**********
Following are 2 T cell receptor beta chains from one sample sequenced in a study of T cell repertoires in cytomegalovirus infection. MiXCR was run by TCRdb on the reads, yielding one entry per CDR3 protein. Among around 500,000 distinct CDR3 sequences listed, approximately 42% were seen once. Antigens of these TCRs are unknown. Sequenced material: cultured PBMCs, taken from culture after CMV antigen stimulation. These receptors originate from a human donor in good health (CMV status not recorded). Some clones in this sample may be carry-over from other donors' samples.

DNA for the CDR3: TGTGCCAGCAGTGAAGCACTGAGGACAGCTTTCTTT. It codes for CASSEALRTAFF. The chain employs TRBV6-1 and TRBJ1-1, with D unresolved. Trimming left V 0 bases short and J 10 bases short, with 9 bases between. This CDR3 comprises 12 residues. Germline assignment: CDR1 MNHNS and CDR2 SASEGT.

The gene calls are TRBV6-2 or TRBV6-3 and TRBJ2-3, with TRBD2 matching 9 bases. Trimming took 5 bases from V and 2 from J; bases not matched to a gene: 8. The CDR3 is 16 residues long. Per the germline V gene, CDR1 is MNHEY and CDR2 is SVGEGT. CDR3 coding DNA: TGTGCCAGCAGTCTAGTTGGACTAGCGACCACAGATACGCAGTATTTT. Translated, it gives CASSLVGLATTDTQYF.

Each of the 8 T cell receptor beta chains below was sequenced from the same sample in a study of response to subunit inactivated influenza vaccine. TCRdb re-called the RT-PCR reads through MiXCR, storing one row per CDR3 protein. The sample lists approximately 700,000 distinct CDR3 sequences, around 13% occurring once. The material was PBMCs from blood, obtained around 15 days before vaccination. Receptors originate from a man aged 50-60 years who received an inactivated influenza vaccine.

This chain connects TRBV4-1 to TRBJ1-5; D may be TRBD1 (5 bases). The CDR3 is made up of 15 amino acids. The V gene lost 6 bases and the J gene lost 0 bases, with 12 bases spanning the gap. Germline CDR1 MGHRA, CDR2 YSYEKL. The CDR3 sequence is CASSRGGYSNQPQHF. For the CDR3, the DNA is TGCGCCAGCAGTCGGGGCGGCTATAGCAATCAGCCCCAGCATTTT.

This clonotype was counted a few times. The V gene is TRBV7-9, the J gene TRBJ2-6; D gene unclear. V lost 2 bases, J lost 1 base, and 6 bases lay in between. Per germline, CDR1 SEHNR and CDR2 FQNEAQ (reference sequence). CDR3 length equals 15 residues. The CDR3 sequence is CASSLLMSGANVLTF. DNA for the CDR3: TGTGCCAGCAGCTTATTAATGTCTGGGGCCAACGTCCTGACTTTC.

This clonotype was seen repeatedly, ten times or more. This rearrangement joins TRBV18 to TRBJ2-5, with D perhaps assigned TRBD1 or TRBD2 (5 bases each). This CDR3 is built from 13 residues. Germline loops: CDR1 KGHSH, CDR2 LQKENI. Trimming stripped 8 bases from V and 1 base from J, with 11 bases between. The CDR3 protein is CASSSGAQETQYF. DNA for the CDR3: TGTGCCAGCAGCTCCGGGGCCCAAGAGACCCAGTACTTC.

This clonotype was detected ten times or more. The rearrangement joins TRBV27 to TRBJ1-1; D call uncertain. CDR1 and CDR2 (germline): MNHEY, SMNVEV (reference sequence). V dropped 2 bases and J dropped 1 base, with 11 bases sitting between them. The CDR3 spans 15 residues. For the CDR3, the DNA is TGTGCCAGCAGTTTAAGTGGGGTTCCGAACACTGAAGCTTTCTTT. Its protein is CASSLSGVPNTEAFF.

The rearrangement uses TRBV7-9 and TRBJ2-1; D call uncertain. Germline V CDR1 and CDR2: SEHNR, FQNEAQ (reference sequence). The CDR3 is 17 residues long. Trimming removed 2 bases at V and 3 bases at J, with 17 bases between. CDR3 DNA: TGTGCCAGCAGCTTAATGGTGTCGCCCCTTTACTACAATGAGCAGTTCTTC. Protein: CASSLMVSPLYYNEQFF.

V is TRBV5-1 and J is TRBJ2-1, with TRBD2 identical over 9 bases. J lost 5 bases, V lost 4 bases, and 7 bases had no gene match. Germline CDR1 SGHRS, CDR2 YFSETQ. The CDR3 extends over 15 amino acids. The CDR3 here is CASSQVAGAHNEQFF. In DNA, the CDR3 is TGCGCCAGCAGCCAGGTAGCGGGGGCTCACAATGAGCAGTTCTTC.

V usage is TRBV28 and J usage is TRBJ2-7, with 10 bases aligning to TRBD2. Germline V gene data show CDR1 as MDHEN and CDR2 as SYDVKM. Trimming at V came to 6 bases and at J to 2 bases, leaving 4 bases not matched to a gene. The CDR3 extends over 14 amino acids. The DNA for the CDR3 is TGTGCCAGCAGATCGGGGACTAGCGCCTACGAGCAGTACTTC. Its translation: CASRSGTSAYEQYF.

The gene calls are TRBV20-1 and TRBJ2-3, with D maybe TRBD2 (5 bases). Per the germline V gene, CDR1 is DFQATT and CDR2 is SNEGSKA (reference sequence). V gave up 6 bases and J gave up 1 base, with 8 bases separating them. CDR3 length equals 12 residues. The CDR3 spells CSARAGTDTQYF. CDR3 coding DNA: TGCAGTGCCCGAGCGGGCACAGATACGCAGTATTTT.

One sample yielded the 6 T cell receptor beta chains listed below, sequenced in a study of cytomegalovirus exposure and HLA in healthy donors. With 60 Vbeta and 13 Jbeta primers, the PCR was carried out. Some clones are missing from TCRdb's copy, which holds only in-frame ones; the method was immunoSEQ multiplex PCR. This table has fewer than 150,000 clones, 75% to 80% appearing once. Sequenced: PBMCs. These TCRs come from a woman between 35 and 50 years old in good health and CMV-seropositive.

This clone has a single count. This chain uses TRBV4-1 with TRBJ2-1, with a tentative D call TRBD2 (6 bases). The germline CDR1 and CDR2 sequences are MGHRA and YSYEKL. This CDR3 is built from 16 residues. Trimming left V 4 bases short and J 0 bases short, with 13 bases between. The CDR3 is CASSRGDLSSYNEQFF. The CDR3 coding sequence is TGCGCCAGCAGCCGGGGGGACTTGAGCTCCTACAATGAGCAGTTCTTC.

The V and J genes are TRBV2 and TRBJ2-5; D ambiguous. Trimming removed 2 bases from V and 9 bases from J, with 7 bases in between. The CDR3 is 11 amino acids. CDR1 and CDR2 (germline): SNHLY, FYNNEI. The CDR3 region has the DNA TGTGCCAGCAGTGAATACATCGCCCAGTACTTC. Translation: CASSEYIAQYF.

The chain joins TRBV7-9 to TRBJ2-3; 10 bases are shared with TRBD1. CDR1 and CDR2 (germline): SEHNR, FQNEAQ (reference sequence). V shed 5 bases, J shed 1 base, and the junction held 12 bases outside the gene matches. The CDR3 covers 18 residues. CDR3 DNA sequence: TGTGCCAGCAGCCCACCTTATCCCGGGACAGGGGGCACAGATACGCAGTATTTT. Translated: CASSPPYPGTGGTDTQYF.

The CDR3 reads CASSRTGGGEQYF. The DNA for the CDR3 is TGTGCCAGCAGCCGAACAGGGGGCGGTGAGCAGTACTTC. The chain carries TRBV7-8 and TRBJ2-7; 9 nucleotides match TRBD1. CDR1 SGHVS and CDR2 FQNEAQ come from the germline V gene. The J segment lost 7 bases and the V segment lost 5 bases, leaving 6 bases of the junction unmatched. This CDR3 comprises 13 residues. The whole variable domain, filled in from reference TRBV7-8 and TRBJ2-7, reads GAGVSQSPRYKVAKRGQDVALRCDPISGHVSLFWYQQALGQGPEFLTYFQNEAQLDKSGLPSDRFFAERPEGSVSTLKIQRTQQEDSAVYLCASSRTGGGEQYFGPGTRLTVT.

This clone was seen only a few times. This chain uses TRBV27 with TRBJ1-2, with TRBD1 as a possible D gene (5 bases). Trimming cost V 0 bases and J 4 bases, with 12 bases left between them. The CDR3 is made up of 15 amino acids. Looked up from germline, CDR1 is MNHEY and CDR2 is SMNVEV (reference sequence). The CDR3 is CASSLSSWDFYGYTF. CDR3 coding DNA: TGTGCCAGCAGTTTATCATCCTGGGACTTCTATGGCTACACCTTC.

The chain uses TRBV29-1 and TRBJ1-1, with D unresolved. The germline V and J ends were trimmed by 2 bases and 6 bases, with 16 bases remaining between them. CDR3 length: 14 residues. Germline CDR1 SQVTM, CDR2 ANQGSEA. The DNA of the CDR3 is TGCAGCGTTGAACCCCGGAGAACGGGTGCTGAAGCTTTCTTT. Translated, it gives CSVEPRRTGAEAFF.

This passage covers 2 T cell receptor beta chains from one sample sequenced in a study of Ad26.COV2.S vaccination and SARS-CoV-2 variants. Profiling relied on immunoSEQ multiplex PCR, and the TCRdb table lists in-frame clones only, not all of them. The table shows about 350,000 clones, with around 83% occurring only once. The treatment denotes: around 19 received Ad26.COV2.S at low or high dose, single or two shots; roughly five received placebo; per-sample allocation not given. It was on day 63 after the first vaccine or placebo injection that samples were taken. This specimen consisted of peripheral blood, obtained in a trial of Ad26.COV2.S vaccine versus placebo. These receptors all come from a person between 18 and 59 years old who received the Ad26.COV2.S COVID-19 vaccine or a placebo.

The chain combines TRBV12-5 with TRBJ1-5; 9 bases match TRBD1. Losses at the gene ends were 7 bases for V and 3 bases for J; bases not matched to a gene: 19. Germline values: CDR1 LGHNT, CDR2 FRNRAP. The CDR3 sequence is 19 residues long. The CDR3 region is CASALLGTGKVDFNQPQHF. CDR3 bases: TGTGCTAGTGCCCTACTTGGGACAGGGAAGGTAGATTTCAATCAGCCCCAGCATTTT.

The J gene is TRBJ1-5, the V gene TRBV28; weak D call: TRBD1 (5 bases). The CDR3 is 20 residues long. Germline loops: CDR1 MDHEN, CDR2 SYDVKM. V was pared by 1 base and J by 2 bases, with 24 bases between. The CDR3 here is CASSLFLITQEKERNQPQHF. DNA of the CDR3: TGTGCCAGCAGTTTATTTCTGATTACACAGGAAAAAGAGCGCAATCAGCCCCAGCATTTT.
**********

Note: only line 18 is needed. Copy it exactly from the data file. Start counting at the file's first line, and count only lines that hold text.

This clone was seen only a few times. This chain uses TRBV27 with TRBJ1-2, with TRBD1 as a possible D gene (5 bases). Trimming cost V 0 bases and J 4 bases, with 12 bases left between them. The CDR3 is made up of 15 amino acids. Looked up from germline, CDR1 is MNHEY and CDR2 is SMNVEV (reference sequence). The CDR3 is CASSLSSWDFYGYTF. CDR3 coding DNA: TGTGCCAGCAGTTTATCATCCTGGGACTTCTATGGCTACACCTTC.